Assessment of Large-Sample Unit-Dose Uniformity Tests - Pharmaceutical Technology

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Assessment of Large-Sample Unit-Dose Uniformity Tests
The authors describe the concept of the limiting discriminatory threshold (LDT) as an objective means of evaluating the inherent quality requirement of a large-sample content-uniformity test.


Pharmaceutical Technology
Volume 35, Issue 10, pp. 82-92

Determining the efficiency of the hUSP (ZT) test

Monte–Carlo simulation was used to determine the approach to LDT for the hUSP (–ZT) test as sample size increases. In these simulations, half of the total units (n) were tested at Stage 1 and the other half at stage 2, if necessary. Therefore, a test with sample size n may only use half of its total units. The coverage required to achieve a specified probability of acceptance, given a normal batch mean, was determined iteratively. Figure 4 illustrates the coverage required to achieve 10% and 90% probability of acceptance (P10 and P90, respectively) for two cases of batch means (96% LC and 100% LC). P10 and P90 coverage are plotted against the inverse of the square root of sample size.

P10 and P90 of the hUSP test (n = 30, including the ZT requirement) is also given in Figure 4. A batch with 89% coverage will have 10% probability to pass the hUSP test, while coverage of 98% is needed to pass the hUSP test with 90% probability. These coverage values are essentially the same for the two batch means, as implied by the overlapping OC curves for batch means between 94% and 100% LC.


Figure 4: Batch coverage to achieve 10% or 90% probability of acceptance for the hUSP(-ZT) test. Coverage from hUSP test provided as references. Normal distribution is assumed.
Other data points in Figure 4 are simulated without the ZT criterion. With increasing sample sizes, P10 and P90 coverage converge to the LDTs identified in Figure 3, thus indicating the increasing discrimination power with increasing sample sizes. With a batch mean of 100% LC, P10 and P90 converge to an LDT of 95.4%. This LDT is the inherent quality-level requirement of the hUSP (–ZT) in the ideal state where the content of all units in a batch are known. Figure 4 also shows that the LDT is 96% for a batch mean of 96% LC, thus matching the data in Figure 3. The differences in the LDTs for various batch means indicate the hUSP test is not totally independent of the batch mean.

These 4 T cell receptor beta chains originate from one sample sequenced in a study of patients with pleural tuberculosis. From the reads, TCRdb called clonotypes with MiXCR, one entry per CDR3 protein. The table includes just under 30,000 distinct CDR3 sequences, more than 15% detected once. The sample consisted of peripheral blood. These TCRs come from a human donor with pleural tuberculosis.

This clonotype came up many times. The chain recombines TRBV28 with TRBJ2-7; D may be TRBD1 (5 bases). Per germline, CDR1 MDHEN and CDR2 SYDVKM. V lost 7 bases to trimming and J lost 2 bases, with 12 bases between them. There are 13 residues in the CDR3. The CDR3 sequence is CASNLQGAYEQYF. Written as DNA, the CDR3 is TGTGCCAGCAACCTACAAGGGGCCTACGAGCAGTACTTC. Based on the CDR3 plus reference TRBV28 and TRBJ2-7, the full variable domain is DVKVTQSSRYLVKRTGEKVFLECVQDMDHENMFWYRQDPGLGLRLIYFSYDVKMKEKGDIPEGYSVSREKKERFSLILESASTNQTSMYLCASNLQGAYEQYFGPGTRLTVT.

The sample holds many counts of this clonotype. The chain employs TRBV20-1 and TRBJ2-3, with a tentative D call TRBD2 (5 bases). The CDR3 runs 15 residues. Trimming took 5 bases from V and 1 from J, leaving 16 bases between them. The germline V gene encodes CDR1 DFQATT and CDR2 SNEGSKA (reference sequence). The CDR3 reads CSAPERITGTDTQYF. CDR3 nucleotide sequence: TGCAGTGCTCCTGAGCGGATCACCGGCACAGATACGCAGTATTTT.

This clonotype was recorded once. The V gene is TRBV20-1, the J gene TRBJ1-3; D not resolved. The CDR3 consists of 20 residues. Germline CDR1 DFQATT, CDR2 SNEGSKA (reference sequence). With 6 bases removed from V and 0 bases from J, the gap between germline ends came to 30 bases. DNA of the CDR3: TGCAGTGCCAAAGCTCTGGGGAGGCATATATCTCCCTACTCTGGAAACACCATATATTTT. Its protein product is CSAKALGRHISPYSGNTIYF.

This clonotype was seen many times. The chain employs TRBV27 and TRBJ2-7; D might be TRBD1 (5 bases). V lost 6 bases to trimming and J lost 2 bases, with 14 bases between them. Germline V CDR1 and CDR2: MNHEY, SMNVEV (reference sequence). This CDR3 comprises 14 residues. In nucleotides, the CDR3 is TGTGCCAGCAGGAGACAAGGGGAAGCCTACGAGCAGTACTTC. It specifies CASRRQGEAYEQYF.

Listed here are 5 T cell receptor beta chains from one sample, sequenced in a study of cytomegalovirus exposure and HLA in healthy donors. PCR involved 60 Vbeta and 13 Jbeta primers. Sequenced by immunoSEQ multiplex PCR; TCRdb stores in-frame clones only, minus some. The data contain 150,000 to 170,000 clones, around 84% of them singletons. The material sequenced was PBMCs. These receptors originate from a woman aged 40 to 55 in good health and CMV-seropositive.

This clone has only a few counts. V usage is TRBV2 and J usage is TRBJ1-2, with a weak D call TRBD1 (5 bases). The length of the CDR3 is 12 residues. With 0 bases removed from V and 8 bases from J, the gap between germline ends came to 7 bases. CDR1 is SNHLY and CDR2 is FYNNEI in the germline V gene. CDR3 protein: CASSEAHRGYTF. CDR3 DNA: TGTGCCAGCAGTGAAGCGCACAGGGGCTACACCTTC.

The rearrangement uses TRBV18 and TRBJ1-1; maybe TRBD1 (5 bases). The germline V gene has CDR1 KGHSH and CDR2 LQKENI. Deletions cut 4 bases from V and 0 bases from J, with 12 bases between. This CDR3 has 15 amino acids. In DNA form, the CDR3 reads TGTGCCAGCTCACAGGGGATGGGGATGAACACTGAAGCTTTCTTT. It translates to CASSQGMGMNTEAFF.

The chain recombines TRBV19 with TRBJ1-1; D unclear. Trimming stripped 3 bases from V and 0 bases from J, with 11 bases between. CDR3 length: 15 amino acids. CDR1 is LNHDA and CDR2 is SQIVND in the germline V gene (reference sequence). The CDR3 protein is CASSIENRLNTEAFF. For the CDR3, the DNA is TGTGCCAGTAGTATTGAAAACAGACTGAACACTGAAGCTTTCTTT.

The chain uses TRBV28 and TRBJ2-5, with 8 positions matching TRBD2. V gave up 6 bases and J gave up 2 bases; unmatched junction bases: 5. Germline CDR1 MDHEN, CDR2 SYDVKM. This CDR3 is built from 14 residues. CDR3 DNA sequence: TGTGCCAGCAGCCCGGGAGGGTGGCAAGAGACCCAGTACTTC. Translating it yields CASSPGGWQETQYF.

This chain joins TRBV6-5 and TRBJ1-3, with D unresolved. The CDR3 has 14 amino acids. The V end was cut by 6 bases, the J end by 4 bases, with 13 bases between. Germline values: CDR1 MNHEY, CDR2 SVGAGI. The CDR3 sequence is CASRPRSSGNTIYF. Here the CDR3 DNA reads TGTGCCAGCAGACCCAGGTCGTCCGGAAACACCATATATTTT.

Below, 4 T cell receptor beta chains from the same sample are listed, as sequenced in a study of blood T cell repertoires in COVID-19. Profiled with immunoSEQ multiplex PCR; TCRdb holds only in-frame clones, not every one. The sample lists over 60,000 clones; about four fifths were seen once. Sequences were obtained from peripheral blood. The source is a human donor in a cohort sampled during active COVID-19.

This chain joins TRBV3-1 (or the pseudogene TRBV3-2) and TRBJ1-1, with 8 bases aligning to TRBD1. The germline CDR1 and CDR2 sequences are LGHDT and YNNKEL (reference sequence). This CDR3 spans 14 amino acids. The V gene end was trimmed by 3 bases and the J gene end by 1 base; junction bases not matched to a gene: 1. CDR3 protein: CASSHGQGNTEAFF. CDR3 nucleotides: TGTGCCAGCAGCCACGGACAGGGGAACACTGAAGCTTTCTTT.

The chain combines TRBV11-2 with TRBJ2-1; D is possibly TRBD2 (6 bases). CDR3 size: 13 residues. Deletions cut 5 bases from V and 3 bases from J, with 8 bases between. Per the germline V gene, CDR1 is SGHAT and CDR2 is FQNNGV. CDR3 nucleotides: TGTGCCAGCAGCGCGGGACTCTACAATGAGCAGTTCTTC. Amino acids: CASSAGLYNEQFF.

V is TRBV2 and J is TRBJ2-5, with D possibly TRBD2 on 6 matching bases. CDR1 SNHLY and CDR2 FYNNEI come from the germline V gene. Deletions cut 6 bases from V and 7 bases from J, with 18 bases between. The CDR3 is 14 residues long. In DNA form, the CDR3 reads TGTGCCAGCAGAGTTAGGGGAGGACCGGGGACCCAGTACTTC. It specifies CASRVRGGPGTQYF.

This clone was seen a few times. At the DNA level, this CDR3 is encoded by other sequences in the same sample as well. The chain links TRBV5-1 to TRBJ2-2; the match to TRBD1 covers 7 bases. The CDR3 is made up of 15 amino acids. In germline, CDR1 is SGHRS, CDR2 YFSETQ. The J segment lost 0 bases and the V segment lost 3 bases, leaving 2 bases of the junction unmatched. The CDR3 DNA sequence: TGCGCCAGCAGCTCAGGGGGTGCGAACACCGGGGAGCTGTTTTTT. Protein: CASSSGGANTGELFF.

The choice of acceptance probabilities of 10 and 90% (i.e., P10 and P90) to represent the rate of convergence is arbitrary. It is desirable to choose probabilities that are extreme enough to illustrate convergence yet are not so extreme as to require excessive computer simulation time. Although all coverage lines should converge to the same LDTs, it is possible that other probability pairs (e.g., 5% and 95% or 20% and 80%) could lead to different conclusions about test efficiency. The chosen probability pairs should be consistent across the tests being compared.

Together, Figures 3 and 4 establish the inherent quality requirements of the hUSP test for the content range of 85–115% LC, as well as the convergent rates of the hUSP test toward the inherent quality requirements (LDTs). Jointly, these figures serve as useful tools for assessing large-sample UDU tests. A satisfactory large-sample UDU test should have LDTs no less than those of the hUSP test and should converge relatively quickly toward the LDTs. These two assessment criteria can be demonstrated using Sandell's proposal as an example.


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